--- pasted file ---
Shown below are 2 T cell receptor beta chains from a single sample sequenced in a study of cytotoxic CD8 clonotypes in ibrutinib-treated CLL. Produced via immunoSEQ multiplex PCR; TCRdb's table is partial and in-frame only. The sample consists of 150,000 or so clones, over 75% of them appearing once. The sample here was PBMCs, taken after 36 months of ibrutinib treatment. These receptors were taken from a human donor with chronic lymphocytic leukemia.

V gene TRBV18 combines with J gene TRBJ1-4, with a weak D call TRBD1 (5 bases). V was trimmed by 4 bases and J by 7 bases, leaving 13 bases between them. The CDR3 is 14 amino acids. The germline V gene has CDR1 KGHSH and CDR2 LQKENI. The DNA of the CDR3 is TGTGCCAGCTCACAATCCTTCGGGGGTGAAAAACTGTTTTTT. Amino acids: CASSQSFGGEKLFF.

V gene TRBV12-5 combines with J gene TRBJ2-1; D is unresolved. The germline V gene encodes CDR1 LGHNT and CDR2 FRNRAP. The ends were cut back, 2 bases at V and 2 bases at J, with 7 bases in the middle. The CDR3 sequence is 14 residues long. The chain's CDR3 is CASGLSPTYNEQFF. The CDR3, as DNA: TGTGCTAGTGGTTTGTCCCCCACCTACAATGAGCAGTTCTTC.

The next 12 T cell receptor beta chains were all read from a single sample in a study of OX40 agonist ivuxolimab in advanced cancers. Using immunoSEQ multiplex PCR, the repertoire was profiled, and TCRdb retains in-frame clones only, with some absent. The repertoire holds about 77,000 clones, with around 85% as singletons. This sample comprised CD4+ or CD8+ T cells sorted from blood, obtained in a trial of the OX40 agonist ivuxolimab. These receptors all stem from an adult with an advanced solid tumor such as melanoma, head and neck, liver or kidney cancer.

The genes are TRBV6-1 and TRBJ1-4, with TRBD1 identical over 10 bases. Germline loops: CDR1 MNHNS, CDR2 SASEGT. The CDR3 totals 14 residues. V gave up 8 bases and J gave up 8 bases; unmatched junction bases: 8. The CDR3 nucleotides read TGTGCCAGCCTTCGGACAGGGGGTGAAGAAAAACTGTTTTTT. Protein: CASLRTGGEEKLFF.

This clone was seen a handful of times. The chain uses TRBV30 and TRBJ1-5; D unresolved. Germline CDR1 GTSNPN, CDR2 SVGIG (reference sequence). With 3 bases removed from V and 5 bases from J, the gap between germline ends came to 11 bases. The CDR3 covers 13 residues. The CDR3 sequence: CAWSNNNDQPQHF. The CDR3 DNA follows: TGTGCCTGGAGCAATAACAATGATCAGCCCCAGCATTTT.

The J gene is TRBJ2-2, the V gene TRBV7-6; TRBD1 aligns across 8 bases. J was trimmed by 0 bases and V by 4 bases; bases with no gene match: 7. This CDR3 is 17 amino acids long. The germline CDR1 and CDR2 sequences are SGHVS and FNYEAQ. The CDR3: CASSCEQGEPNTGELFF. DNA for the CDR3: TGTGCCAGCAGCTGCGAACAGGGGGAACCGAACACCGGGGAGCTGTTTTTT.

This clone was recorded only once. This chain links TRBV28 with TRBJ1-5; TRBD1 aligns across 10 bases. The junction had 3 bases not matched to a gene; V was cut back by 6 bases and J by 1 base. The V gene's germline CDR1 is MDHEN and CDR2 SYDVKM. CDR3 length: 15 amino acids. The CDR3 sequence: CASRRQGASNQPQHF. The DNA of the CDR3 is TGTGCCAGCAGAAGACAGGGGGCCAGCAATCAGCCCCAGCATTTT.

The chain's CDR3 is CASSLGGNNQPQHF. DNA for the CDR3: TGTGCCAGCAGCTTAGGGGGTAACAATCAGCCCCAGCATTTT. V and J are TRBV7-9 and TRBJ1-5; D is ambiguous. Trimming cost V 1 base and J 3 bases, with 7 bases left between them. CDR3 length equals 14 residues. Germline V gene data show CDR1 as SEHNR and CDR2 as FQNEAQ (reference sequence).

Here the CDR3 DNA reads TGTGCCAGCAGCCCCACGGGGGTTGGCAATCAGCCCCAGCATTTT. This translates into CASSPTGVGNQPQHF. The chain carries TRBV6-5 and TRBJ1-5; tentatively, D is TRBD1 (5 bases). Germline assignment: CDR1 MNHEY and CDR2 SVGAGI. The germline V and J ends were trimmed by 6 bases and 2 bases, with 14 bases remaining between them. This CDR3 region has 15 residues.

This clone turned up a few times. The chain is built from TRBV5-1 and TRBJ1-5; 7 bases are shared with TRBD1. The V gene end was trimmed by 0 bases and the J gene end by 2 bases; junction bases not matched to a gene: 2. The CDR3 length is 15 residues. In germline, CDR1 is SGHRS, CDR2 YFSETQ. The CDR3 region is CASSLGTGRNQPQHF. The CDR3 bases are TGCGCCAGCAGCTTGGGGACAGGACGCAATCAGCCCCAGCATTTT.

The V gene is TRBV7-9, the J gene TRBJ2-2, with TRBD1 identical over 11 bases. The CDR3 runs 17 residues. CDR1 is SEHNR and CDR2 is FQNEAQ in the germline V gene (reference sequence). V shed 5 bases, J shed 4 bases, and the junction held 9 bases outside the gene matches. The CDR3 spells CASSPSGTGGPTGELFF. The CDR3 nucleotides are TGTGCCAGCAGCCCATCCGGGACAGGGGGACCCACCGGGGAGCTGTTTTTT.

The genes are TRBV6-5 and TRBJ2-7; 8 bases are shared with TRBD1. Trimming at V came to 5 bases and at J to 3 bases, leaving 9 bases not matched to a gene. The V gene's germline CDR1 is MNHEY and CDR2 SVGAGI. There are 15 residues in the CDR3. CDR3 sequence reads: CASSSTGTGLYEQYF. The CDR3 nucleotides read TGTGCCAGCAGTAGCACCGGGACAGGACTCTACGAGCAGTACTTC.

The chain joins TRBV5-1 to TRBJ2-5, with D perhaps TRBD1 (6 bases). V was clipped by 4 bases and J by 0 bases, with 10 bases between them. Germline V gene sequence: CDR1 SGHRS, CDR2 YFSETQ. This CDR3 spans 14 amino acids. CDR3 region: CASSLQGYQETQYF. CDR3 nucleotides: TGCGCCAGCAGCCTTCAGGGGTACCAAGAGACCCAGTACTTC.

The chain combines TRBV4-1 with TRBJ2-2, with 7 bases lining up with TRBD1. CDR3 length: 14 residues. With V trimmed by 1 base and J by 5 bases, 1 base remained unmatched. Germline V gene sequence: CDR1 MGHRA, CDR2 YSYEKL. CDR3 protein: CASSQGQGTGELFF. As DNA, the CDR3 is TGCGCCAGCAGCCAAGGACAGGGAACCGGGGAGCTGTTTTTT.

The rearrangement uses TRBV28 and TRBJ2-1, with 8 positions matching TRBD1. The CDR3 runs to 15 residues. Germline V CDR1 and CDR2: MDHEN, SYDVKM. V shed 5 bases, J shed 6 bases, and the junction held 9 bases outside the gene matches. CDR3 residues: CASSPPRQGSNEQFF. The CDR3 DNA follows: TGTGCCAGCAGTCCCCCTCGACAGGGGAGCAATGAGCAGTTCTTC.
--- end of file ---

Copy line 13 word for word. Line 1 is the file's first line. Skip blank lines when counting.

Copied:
The genes are TRBV6-5 and TRBJ2-7; 8 bases are shared with TRBD1. Trimming at V came to 5 bases and at J to 3 bases, leaving 9 bases not matched to a gene. The V gene's germline CDR1 is MNHEY and CDR2 SVGAGI. There are 15 residues in the CDR3. CDR3 sequence reads: CASSSTGTGLYEQYF. The CDR3 nucleotides read TGTGCCAGCAGTAGCACCGGGACAGGACTCTACGAGCAGTACTTC.